By Marianne Weaver
According to this year’s Farmers’ Almanac, Prince William residents will have the opportunity to break out their sleds, tubes, snowshoes and skis this winter. Based on the publication’s 200-year-old formula, this winter is expected to be much colder than last year’s, and precipitation is expected at above-normal levels throughout the country. That means snow days and sledding!
Steve King, sledmaster of SledRiding.com, created a nationwide sled riding hill database in December 2004. “I had turned to the Internet to search for some more sledding hills around my area in Missouri for my son Christian and me. Unfortunately, to my dismay, there wasn’t much information online regarding sledding hill locations,” he said. “I really wanted to find some new sled riding hills, possibly even better hills than the one that we’ve been going to for years. I knew there had to be more sledding
hills in our area, but finding them would be the tricky part …. or so it seemed.”
The site is composed of visitor submissions. A good listing, he said, includes lots of details. For starters, all sites submitted must be public and include directions on how to access the hill. “A location is made great by the slope and length of the hill with no hazards,” he said. “The more of a slope (say 45+ degrees of an
angle) and the longer (say 400+ ft.) it is, it makes for a great ride!”
Today, the database includes 870 listings, 16 of which are in Virginia. King hopes Prince William residents will add to that list this winter.
As soon as local meteorologists predict any sort of accumulation, Prince William residents take to the Internet—neighborhood Facebook pages, YELP, and regional websites—searching for sledding recommendations. Through the years, a few spots have repeatedly topped the recommendation lists: Signal Hill Park, the hill near the Stone House in the Manassas National Battlefield Park, the open space near the Bull Run Swim & Racquet Club, and James S. Long Regional Park.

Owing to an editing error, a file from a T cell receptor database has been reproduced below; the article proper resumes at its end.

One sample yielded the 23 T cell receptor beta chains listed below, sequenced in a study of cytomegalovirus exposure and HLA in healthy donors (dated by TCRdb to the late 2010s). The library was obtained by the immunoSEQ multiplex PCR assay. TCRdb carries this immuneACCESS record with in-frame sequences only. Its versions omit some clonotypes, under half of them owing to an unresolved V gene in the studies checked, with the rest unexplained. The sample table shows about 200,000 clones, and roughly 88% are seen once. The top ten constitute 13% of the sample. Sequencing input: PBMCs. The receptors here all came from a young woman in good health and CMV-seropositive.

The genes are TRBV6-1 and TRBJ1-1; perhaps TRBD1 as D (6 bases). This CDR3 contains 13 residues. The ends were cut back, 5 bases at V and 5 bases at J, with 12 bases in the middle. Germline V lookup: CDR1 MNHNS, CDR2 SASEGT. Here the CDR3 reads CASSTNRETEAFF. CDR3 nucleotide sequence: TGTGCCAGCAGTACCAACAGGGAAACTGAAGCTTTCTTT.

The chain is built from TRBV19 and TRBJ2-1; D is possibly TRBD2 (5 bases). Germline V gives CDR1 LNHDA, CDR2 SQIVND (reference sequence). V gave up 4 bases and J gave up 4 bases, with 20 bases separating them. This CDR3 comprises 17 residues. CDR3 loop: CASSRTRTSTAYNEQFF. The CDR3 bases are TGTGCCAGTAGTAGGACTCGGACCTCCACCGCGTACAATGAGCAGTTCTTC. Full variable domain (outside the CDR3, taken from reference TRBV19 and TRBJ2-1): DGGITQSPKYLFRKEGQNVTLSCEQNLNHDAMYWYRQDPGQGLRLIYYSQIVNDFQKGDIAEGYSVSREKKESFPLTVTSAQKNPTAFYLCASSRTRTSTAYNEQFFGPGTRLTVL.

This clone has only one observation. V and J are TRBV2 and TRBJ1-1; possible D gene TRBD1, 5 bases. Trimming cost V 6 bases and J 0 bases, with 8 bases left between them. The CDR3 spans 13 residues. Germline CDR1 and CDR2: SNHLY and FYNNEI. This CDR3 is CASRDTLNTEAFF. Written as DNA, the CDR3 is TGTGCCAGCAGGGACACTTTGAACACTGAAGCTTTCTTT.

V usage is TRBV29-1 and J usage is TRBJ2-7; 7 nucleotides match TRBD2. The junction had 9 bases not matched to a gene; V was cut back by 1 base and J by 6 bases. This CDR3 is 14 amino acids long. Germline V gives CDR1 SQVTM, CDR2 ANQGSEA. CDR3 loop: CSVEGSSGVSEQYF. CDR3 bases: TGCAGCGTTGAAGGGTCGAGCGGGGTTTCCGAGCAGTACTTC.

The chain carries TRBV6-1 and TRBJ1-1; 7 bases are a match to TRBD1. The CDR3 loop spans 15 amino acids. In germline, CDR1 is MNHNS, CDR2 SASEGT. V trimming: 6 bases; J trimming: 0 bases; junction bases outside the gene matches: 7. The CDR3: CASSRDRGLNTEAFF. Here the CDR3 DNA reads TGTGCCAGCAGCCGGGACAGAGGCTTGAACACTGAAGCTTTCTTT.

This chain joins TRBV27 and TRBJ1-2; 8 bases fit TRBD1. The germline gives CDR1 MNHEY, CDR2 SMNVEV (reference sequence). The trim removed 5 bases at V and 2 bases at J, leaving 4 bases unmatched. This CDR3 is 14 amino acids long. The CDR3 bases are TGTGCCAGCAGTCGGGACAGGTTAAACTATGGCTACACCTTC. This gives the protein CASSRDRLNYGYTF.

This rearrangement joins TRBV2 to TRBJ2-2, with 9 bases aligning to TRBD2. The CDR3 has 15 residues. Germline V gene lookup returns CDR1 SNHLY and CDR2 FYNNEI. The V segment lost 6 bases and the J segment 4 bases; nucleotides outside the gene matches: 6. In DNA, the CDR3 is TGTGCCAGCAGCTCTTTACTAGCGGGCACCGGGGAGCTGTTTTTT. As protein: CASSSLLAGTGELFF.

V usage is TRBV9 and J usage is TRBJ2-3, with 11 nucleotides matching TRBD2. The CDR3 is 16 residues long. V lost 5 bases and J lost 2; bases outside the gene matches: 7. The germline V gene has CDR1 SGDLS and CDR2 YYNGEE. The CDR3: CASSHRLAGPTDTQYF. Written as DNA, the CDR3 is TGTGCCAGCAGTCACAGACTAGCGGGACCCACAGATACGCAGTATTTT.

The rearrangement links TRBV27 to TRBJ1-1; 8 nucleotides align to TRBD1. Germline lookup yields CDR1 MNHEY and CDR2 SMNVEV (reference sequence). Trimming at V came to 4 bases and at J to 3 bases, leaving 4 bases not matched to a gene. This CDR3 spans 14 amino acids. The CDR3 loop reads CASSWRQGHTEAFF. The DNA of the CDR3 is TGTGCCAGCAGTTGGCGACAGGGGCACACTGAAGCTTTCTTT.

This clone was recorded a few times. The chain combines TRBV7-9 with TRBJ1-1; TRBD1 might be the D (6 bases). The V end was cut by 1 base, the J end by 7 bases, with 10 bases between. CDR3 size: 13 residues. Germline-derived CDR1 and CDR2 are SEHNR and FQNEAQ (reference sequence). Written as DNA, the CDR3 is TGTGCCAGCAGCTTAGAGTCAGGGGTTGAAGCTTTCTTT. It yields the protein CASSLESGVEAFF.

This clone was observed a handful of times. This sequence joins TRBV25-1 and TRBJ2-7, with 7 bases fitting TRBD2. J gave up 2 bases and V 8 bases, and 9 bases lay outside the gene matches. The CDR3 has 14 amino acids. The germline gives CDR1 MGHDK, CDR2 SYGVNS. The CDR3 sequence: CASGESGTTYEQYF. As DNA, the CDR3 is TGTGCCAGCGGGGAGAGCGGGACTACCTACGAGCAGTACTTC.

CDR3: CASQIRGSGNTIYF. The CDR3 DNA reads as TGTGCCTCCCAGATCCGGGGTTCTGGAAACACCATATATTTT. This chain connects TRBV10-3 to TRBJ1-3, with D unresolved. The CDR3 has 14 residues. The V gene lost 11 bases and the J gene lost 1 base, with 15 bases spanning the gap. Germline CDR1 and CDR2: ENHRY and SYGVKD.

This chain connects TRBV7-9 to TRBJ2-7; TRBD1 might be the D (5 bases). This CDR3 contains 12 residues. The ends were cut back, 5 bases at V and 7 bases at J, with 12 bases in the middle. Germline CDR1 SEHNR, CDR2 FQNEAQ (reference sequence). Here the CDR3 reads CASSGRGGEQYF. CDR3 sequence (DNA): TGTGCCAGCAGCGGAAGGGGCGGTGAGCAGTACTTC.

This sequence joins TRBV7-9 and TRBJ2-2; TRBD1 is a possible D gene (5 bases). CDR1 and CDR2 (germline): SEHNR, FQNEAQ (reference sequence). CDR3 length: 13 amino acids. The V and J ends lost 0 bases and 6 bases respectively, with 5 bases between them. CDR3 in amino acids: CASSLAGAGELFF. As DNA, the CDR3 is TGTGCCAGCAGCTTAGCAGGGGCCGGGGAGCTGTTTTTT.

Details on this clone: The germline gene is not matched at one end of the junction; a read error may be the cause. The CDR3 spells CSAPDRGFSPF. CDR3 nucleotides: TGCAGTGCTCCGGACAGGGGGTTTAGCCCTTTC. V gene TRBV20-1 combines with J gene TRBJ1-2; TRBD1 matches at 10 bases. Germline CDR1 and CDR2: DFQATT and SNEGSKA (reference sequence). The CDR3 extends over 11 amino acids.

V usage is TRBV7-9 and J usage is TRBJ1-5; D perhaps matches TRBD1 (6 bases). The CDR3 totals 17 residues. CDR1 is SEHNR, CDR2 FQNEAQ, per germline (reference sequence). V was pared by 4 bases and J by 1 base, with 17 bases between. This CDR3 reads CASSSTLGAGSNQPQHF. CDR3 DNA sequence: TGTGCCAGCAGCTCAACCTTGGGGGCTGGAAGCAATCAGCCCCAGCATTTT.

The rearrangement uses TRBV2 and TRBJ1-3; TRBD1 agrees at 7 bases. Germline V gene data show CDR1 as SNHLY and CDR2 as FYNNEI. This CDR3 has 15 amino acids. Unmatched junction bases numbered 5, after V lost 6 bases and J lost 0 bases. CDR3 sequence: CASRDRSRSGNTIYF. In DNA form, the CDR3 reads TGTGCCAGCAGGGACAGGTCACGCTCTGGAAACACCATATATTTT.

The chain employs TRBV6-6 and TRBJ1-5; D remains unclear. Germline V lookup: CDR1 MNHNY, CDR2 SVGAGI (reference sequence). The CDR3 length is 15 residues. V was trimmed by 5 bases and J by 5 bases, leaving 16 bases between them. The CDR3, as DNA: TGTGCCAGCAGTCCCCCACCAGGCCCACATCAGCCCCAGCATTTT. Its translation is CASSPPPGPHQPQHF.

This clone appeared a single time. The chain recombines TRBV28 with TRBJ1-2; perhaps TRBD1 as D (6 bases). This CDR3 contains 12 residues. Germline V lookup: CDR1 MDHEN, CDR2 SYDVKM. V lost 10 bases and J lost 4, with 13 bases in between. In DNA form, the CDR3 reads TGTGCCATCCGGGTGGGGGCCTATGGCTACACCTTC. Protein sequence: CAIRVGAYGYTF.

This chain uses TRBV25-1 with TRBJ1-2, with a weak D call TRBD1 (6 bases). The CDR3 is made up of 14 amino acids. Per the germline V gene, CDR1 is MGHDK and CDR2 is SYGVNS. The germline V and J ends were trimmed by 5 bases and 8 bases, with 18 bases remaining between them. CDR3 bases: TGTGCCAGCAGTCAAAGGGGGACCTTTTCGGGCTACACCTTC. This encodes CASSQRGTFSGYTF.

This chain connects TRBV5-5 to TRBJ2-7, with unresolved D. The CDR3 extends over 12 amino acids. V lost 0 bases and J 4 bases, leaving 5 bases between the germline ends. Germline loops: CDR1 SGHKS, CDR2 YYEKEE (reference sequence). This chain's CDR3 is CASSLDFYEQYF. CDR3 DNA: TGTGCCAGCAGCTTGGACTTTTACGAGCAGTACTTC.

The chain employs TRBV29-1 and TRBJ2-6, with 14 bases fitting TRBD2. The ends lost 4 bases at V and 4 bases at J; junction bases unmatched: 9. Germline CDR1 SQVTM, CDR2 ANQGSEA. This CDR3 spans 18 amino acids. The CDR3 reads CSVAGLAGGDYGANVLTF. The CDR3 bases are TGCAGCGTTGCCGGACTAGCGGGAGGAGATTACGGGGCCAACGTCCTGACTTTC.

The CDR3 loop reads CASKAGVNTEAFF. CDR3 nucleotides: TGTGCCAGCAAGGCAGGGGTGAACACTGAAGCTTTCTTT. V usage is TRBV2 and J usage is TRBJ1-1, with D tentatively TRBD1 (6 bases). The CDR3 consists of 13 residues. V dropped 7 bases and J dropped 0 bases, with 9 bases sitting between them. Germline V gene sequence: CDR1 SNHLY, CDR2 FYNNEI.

Signal Hill Park (9300 Signal View Drive) is located in Manassas Park, and the City of Manassas Park Department of Parks and Recreation maintains it. The park is open from dawn until dusk, seven days a week. Parking is plentiful. There are designated lots and also a row of parking spaces.
“The park rules are fairly generic and are posted at the entrance,” noted Jason Shriner, marketing manager with the City of Manassas Park Department of Parks and Recreation. “Other than parking, the two rules that may be relevant during sledding would be that pets must be on leashes and alcoholic beverages are prohibited.”
Stone House (12521 Lee Highway, Manassas National Battlefield Park, Manassas)
The hill is located at the intersection of Route 29 and Sudley Road. Although the facilities are closed, the parking lot is open. Rangers warn visitors to be careful of the little creek that meanders through the park.
Bull Run Swim & Racquet Club (8101 Seymour Road, Manassas)
According to sledding.com, the hill next to the club is comparable to the typical bunny hill at a ski resort with thick woods on either side of the run. However, visitors should stay out of the woods. Also, there is a street and creek at the bottom of the hill, although most say sleds generally don’t go that far. Parking is available.
James S. Long Regional Park (4603 James Madison Highway, Haymarket)
Unlike the other popular sledding locations, this location features both hills and trails. The park gates are open, weather permitting, from 7:00 a.m. to sunset. There are no public restrooms open during the winter months, only porta-johns in the park. Parking is permitted in designated parking spaces only. Fires are prohibited. The park may be closed at times due to road conditions inside the grounds.
Schools in Session … for Sledding
When classes are cancelled, some local schools offer students (and their families) a place to play. No need to drive a long distance to find the perfect hill; these school slopes are located right in the neighborhood, and all have ample parking.
“Hampton Middle School has a good drop with a long leveling out at the end to slow down,” said Joe George of Dale City. “We go there every [time there’s a]decent snow—light snow melts too fast there. I’d advise anyone that enjoys the snow to invest in a plastic sled. It’ll get a lot of great use.” Hampton Middle
School is located at 14800 Darbydale Avenue, Woodbridge.
Other local schools with sledding slopes include:
- Springwoods Elementary School, 3815 Marquis Place, Woodbridge;
- Lake Ridge Elementary School, 11970 Hedges Run Drive, Woodbridge; and
- Rippon Middle School, 15101 Blackburn Road, Woodbridge.
King suggested that families consult SledRiding.com for updated information about the longest runs and greatest slopes. “That will ensure a fun trip,” he said. “If you find a great location and it is not listed on the site, please submit it via the form on the website, so others can enjoy it too.”
Marianne Weaver (email@example.com) is a freelance editor and writer. She earned a BA from the University of Pittsburgh and an MJ from Temple University.